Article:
Libertarian business exec: Walker doesn't create jobs, I do. | WisCommunity

Libertarian business exec: Walker doesn't create jobs, I do.

[img_assist|nid=128874|title=|desc=|link=none|align=left|width=155|height=262]Down in the ranks, the followers of modern right-wing political ideology really do feel like victims. But the leaders of today's authoritarian movement in Wisconsin and across America are more cynical than that. Mostly, they portray themselves and their followers as victims because it's a proven, useful tool to incite the base while promoting a return to this country's disastrous era of laissez-faire regulation.

A solid example of this kind of thinking was thoughtfully provided today by Tim Nerenz, president of the Oldenburg Group, a Wisconsin-based defense contracting, mining, and lighting equipment firm. He spoke at Saturday's Americans For Prosperity-sponsored "It's Working Wisconsin Town Hall" in Waukesha. [See my previous post here for details on the event.]

Nerenz has been involved in Republican politics and ran in 2010 on the Libertarian Party ticket against Democrat Tammy Baldwin for Wisconsin's second congressional seat. A prolific blogger, he lists Ayn Rand's uber-libertarian novel, "Atlas Shrugged," as his favorite book. He makes his firm's workers attend sessions to read "Prosperity 101," a nationally concocted, right-wing screed against unions and progressive policies, with the not-so-subtle implication that workers had best get busy supporting conservative political causes or face the consequences. Closed shop, anyone?

Nerenz has some other strong views on American society and government, and he was not shy listing them in his remarks to the Waukesha assembled. 

Go to the URL below for the full transcript. Me, I was most intrigued by Nerenz's political slip in saying Gov. Scott Walker has, and should have, just about bupkiss to do with job creation in this state. Because, you see, in the Nerenz view of the world, government is incapable of doing anything but interfere with private business, not ever helping it except by standing aside in a regulatory-free stance and letting the titans of industry battle it out for fun, profit, and maybe even a job here or there. Which view may be just in time to help save Walker's butt as it becomes increasingly clear his pledge to create 250,000 jobs is not going to happen.

The highlighting is mine. Nerenz:

You may have read about the Wisconsin company that just signed a 5-year deal to build Chinese products here. Man bites dog.

That is our company; those are our factories and our employees; I’m just the guy who did the deal.

Do you know what Governor Walker and the State of Wisconsin did to help us get that deal done? Nothing. Perfect. Thank you, Scott Walker.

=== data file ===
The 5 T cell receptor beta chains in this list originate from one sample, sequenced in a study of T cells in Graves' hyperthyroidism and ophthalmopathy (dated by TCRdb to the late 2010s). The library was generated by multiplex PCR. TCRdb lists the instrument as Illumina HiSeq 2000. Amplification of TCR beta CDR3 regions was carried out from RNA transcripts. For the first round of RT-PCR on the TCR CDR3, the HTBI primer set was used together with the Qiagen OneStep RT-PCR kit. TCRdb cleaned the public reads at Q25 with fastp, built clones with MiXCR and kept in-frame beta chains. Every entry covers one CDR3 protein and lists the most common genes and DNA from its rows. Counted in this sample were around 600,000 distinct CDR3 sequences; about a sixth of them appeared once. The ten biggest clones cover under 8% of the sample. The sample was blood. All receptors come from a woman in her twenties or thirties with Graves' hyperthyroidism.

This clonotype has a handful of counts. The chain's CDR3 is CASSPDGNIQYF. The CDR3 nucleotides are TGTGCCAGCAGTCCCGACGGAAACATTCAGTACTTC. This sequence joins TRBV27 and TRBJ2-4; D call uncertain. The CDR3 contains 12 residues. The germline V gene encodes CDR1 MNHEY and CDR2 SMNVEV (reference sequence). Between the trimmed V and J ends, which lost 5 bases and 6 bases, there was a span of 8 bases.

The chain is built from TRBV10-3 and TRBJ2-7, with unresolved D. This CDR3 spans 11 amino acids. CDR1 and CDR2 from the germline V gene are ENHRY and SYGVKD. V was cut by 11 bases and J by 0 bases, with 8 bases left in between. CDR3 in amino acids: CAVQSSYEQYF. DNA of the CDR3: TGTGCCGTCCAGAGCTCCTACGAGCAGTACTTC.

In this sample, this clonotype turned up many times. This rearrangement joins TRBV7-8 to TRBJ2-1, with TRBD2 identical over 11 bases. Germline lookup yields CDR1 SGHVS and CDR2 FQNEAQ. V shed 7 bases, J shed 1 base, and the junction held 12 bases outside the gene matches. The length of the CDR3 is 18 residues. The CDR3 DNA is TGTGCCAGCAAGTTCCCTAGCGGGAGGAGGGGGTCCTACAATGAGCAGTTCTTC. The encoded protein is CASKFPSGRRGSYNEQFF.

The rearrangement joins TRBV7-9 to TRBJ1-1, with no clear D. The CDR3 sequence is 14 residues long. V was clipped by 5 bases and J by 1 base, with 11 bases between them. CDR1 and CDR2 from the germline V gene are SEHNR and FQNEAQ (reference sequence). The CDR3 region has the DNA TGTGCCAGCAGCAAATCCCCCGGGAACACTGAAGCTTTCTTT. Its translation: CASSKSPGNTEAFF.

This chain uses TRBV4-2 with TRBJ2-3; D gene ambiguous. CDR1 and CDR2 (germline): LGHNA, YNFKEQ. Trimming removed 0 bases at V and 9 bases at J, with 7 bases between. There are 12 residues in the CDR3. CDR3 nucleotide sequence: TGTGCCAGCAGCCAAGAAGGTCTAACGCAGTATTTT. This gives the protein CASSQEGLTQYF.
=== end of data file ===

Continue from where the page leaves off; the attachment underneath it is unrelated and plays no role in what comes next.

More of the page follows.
In fact, there was no government participation on either side. It took only two days to work out the details – amazing what you can get done without lawyers and bureaucrats helping.

He adds:

And yet, there are those in this state that don’t want Wisconsin to be open for business; they want to go right back to the way it was.  At least I think that is what they want – I don’t speak drum. 

Uh, I'm not sure you speak English, either, sir. Because if you did, you'd have heard in plain words (and not just drum beats) the complaints that many tens of thousands of Wisconsin citizens have with the way Walker is doing things, and with the comcomitant idea that businesses should be allowed to do pretty much what they want -- whether that's trampling our wetlands, digging multi-mile-long pit mines in our pristine forests, shipping jobs overseas or even just low-balling and mistreating the help.

Nerenz's parting shot: 

You can’t be for jobs and against the corporations that create them. 

But of course you can. You can be for good jobs, family-supporting jobs and for community-engaged and sensitive employers. You can be for all that and still be against corporations that do bad things. You can even run a business and be against business misdeeds, and in fact some business owners have spoken out in that very way. This simply is not a zero-sum game.

Indeed, it's even easier to be against corporations that only create jobs overseas while destroying them here. And it's easier still to be against financial investment firms, like Mitt Romney's Bain Capital, which exist purely to buy up companies, milk their cash flow, and then discard them into bankruptcy, killing the jobs they once provided in communities across this country.

So, congratulations to Oldenburg Group for bringing some new work to Wisconsin. But, as Ronald Reagan said about another brand of dealmakers, we must not just trust, we must verify. Corporations aren't persons. Corporations use persons. Until that changes for the better, it's government's role to see that the use doesn't become abuse.


January 8, 2012 - 12:28pm